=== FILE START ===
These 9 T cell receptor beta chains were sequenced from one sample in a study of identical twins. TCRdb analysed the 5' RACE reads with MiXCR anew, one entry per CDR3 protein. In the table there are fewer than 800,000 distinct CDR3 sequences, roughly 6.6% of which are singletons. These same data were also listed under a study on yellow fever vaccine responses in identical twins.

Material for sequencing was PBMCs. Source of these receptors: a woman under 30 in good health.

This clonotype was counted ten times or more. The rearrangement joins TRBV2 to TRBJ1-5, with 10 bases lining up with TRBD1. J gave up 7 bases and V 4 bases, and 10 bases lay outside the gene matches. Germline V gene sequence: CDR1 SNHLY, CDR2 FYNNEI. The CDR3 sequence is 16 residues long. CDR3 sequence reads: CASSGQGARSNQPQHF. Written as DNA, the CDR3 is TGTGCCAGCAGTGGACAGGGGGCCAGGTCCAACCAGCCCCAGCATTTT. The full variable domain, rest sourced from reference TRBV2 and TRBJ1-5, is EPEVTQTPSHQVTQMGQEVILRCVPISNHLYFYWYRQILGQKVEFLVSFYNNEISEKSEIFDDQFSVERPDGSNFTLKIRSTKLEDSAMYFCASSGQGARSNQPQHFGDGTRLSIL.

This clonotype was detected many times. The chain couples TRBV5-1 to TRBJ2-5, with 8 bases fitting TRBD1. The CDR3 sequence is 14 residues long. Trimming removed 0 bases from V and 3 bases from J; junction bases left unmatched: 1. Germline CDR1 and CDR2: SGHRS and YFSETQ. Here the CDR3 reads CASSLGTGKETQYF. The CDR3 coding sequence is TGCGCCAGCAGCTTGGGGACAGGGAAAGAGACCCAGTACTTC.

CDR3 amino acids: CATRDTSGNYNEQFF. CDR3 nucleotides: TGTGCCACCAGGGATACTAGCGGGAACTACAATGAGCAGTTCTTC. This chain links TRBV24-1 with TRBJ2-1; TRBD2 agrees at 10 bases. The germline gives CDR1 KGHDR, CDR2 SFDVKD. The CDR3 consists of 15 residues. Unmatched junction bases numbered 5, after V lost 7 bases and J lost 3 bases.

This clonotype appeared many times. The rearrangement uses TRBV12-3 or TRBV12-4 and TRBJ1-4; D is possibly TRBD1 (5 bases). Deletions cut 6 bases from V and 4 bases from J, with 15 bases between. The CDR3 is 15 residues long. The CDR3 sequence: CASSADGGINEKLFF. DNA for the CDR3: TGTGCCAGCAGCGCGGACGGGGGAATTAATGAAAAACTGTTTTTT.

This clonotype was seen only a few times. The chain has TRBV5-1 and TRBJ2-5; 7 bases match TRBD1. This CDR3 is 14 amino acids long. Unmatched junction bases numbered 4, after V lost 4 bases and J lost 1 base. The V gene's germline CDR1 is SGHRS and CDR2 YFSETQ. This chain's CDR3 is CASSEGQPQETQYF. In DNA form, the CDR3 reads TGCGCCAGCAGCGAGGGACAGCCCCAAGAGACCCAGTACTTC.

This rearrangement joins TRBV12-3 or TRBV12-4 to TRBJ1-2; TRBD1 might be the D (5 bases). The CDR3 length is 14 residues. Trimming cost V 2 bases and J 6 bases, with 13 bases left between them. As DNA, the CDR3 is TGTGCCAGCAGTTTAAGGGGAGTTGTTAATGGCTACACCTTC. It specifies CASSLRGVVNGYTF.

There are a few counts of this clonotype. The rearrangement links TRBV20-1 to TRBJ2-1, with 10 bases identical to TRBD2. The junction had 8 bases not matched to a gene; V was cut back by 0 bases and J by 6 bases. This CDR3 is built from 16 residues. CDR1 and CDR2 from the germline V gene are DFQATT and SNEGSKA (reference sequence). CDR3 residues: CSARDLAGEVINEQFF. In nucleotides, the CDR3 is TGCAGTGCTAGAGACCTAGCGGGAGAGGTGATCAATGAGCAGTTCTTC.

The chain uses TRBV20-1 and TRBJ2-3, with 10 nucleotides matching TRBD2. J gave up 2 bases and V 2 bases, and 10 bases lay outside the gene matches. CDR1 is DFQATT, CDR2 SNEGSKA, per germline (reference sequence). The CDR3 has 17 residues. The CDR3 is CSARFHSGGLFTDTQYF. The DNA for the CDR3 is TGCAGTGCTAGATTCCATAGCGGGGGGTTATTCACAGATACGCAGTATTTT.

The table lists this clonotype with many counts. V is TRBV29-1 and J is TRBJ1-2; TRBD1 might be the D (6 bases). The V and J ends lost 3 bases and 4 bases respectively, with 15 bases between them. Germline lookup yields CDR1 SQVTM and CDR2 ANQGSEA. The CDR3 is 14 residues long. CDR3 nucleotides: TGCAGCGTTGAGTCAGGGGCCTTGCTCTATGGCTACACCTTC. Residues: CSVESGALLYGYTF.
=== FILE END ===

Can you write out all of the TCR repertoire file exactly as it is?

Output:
These 9 T cell receptor beta chains were sequenced from one sample in a study of identical twins. TCRdb analysed the 5' RACE reads with MiXCR anew, one entry per CDR3 protein. In the table there are fewer than 800,000 distinct CDR3 sequences, roughly 6.6% of which are singletons. These same data were also listed under a study on yellow fever vaccine responses in identical twins.

Material for sequencing was PBMCs. Source of these receptors: a woman under 30 in good health.

This clonotype was counted ten times or more. The rearrangement joins TRBV2 to TRBJ1-5, with 10 bases lining up with TRBD1. J gave up 7 bases and V 4 bases, and 10 bases lay outside the gene matches. Germline V gene sequence: CDR1 SNHLY, CDR2 FYNNEI. The CDR3 sequence is 16 residues long. CDR3 sequence reads: CASSGQGARSNQPQHF. Written as DNA, the CDR3 is TGTGCCAGCAGTGGACAGGGGGCCAGGTCCAACCAGCCCCAGCATTTT. The full variable domain, rest sourced from reference TRBV2 and TRBJ1-5, is EPEVTQTPSHQVTQMGQEVILRCVPISNHLYFYWYRQILGQKVEFLVSFYNNEISEKSEIFDDQFSVERPDGSNFTLKIRSTKLEDSAMYFCASSGQGARSNQPQHFGDGTRLSIL.

This clonotype was detected many times. The chain couples TRBV5-1 to TRBJ2-5, with 8 bases fitting TRBD1. The CDR3 sequence is 14 residues long. Trimming removed 0 bases from V and 3 bases from J; junction bases left unmatched: 1. Germline CDR1 and CDR2: SGHRS and YFSETQ. Here the CDR3 reads CASSLGTGKETQYF. The CDR3 coding sequence is TGCGCCAGCAGCTTGGGGACAGGGAAAGAGACCCAGTACTTC.

CDR3 amino acids: CATRDTSGNYNEQFF. CDR3 nucleotides: TGTGCCACCAGGGATACTAGCGGGAACTACAATGAGCAGTTCTTC. This chain links TRBV24-1 with TRBJ2-1; TRBD2 agrees at 10 bases. The germline gives CDR1 KGHDR, CDR2 SFDVKD. The CDR3 consists of 15 residues. Unmatched junction bases numbered 5, after V lost 7 bases and J lost 3 bases.

This clonotype appeared many times. The rearrangement uses TRBV12-3 or TRBV12-4 and TRBJ1-4; D is possibly TRBD1 (5 bases). Deletions cut 6 bases from V and 4 bases from J, with 15 bases between. The CDR3 is 15 residues long. The CDR3 sequence: CASSADGGINEKLFF. DNA for the CDR3: TGTGCCAGCAGCGCGGACGGGGGAATTAATGAAAAACTGTTTTTT.

This clonotype was seen only a few times. The chain has TRBV5-1 and TRBJ2-5; 7 bases match TRBD1. This CDR3 is 14 amino acids long. Unmatched junction bases numbered 4, after V lost 4 bases and J lost 1 base. The V gene's germline CDR1 is SGHRS and CDR2 YFSETQ. This chain's CDR3 is CASSEGQPQETQYF. In DNA form, the CDR3 reads TGCGCCAGCAGCGAGGGACAGCCCCAAGAGACCCAGTACTTC.

This rearrangement joins TRBV12-3 or TRBV12-4 to TRBJ1-2; TRBD1 might be the D (5 bases). The CDR3 length is 14 residues. Trimming cost V 2 bases and J 6 bases, with 13 bases left between them. As DNA, the CDR3 is TGTGCCAGCAGTTTAAGGGGAGTTGTTAATGGCTACACCTTC. It specifies CASSLRGVVNGYTF.

There are a few counts of this clonotype. The rearrangement links TRBV20-1 to TRBJ2-1, with 10 bases identical to TRBD2. The junction had 8 bases not matched to a gene; V was cut back by 0 bases and J by 6 bases. This CDR3 is built from 16 residues. CDR1 and CDR2 from the germline V gene are DFQATT and SNEGSKA (reference sequence). CDR3 residues: CSARDLAGEVINEQFF. In nucleotides, the CDR3 is TGCAGTGCTAGAGACCTAGCGGGAGAGGTGATCAATGAGCAGTTCTTC.

The chain uses TRBV20-1 and TRBJ2-3, with 10 nucleotides matching TRBD2. J gave up 2 bases and V 2 bases, and 10 bases lay outside the gene matches. CDR1 is DFQATT, CDR2 SNEGSKA, per germline (reference sequence). The CDR3 has 17 residues. The CDR3 is CSARFHSGGLFTDTQYF. The DNA for the CDR3 is TGCAGTGCTAGATTCCATAGCGGGGGGTTATTCACAGATACGCAGTATTTT.

The table lists this clonotype with many counts. V is TRBV29-1 and J is TRBJ1-2; TRBD1 might be the D (6 bases). The V and J ends lost 3 bases and 4 bases respectively, with 15 bases between them. Germline lookup yields CDR1 SQVTM and CDR2 ANQGSEA. The CDR3 is 14 residues long. CDR3 nucleotides: TGCAGCGTTGAGTCAGGGGCCTTGCTCTATGGCTACACCTTC. Residues: CSVESGALLYGYTF.